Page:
Robin Hood Tax wins more support
Everyone’s at it now! More and more countries and institutions are backing the idea of a financial transactions tax (FTT) as the crucial discussions in the EU and the G20 come closer. The latest examples are:
- South Africa: they already have a tax on share transactions, but have been rather quiet about going further, although the Health Minister has gone on record in the past as supporting an FTT for spending on Millennium Development Goals. Now, Finance Minister Pravin Gordhan has broken cover and made the South African government’s support more clear, in remarks at a BRICS press conference at the autumn meetings of the IMF/World Bank (full quote below); and
- President Leonel Fernández of the Domincan Republic, speaking at the UN General Assembly, called for an FTT to tackle sovereign debt crises and provide funding for investment to tackle poverty.
This is the statement on the FTT made by South African finance minister:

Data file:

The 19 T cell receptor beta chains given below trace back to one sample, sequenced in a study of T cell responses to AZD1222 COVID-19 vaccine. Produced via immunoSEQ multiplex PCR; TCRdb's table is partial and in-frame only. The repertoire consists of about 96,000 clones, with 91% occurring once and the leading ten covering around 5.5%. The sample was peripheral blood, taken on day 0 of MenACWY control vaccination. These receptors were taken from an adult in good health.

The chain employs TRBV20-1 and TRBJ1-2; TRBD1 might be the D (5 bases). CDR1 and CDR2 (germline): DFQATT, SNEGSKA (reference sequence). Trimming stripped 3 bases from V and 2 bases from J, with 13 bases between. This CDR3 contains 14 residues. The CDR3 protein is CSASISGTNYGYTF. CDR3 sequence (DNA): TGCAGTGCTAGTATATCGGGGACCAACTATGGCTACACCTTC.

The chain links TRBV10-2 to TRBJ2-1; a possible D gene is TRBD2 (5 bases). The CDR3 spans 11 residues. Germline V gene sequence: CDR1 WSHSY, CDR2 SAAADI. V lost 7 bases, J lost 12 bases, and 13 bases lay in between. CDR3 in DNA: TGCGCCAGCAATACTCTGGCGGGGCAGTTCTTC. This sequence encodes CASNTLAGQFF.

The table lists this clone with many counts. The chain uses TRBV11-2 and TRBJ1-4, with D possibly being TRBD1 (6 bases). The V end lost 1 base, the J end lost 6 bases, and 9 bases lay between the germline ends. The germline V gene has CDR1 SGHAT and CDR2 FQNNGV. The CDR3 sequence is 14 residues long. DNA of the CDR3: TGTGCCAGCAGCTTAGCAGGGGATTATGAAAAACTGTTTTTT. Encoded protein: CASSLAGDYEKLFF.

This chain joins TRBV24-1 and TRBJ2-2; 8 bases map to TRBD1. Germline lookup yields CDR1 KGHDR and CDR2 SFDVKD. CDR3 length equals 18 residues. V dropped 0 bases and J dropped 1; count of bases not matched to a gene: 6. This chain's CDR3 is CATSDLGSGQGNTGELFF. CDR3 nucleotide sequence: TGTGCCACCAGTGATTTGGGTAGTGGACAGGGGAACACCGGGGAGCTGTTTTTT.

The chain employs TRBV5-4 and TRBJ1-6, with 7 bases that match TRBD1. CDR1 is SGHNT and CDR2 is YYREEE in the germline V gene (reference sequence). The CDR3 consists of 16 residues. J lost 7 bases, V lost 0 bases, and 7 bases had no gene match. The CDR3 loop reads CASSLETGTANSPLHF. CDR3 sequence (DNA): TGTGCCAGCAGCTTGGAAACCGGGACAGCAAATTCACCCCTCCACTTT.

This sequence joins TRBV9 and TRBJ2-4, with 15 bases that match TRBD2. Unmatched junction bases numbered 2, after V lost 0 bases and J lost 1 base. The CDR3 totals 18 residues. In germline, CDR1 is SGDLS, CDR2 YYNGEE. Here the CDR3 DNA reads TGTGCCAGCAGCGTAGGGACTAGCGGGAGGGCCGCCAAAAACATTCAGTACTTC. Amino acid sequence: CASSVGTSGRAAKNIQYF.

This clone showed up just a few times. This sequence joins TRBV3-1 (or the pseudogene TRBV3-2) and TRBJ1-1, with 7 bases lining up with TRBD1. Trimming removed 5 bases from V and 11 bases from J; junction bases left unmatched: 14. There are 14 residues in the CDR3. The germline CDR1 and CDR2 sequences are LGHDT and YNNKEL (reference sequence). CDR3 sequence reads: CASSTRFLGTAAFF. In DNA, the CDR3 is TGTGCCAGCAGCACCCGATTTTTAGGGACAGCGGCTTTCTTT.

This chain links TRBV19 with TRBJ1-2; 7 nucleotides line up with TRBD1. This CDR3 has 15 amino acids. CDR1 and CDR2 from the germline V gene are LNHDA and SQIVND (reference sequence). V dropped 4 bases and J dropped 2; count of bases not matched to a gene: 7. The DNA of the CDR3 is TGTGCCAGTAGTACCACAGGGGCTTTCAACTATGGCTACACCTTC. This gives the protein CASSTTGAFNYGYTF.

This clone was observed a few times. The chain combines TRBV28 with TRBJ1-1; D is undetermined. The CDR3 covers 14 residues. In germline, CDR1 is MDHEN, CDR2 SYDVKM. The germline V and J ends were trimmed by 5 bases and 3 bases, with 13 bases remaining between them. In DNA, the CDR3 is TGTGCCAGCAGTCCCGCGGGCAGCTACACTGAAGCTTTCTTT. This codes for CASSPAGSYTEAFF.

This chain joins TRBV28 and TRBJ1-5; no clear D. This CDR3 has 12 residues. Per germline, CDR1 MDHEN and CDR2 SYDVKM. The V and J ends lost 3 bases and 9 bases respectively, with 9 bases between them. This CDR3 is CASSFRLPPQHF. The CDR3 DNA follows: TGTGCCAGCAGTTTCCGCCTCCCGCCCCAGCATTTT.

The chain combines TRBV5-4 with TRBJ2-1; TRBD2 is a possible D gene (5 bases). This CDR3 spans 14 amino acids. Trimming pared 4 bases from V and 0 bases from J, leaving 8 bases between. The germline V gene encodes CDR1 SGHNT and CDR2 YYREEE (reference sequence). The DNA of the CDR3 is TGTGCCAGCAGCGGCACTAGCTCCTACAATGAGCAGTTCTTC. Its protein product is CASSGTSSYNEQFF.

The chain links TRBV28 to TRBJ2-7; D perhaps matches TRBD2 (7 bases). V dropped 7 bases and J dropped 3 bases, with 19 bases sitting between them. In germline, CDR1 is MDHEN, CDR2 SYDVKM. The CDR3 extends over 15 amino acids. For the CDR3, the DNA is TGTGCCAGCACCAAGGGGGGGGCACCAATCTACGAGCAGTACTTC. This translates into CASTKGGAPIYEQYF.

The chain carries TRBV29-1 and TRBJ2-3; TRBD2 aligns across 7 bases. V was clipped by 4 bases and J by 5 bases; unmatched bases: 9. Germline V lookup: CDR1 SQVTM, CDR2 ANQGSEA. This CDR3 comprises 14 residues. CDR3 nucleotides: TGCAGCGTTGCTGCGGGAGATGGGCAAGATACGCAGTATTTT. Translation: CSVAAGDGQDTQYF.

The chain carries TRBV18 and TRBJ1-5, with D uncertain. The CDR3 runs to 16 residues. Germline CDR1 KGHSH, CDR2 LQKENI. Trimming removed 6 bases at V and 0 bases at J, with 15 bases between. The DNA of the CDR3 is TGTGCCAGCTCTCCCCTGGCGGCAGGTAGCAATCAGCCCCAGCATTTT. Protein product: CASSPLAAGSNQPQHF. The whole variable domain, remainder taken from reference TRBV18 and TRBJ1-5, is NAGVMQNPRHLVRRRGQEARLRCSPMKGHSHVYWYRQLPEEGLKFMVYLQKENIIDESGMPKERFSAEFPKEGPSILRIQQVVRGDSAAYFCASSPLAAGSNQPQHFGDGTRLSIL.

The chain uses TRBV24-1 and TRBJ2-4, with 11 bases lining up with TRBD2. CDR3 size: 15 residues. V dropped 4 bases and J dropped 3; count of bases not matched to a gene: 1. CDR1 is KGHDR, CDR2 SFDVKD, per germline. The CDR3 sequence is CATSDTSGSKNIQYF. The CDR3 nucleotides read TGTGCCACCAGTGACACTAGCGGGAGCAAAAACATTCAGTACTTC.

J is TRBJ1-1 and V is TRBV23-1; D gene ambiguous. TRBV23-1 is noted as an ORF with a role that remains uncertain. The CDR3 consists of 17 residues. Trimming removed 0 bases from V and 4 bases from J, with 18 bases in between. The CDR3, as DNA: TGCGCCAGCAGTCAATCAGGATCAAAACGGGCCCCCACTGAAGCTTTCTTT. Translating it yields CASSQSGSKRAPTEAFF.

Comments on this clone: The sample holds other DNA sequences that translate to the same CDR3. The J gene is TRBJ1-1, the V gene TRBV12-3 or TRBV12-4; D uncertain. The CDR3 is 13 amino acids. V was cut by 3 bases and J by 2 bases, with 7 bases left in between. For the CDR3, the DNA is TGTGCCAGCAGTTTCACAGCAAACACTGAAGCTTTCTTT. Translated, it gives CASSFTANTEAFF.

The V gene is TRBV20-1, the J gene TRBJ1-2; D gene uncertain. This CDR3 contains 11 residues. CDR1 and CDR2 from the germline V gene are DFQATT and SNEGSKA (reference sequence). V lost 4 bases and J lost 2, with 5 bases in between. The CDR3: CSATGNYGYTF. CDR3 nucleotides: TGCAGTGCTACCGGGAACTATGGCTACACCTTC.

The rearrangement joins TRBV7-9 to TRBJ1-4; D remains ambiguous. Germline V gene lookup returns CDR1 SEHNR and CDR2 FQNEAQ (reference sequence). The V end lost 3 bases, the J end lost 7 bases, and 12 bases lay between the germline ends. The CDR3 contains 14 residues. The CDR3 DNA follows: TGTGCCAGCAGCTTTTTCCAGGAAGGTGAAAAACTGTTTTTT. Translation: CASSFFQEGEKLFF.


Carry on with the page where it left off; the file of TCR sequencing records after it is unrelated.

“The issue of financial transactions taxes is an important one. Given the fiscal challenges that many parts of the world face today, the issues of development aid and climate financing – both mitigation and adaptation – are serious challenges. South Africa does have that tax on share transactions and we will certainly want to consider financial transactions taxes generally … we look forward to the [Gates] report and its discussion. This is something that the French Presidency of the G20 has very timely put on the agenda and hopefully we will begin to make some progress in mobilizing these funds.”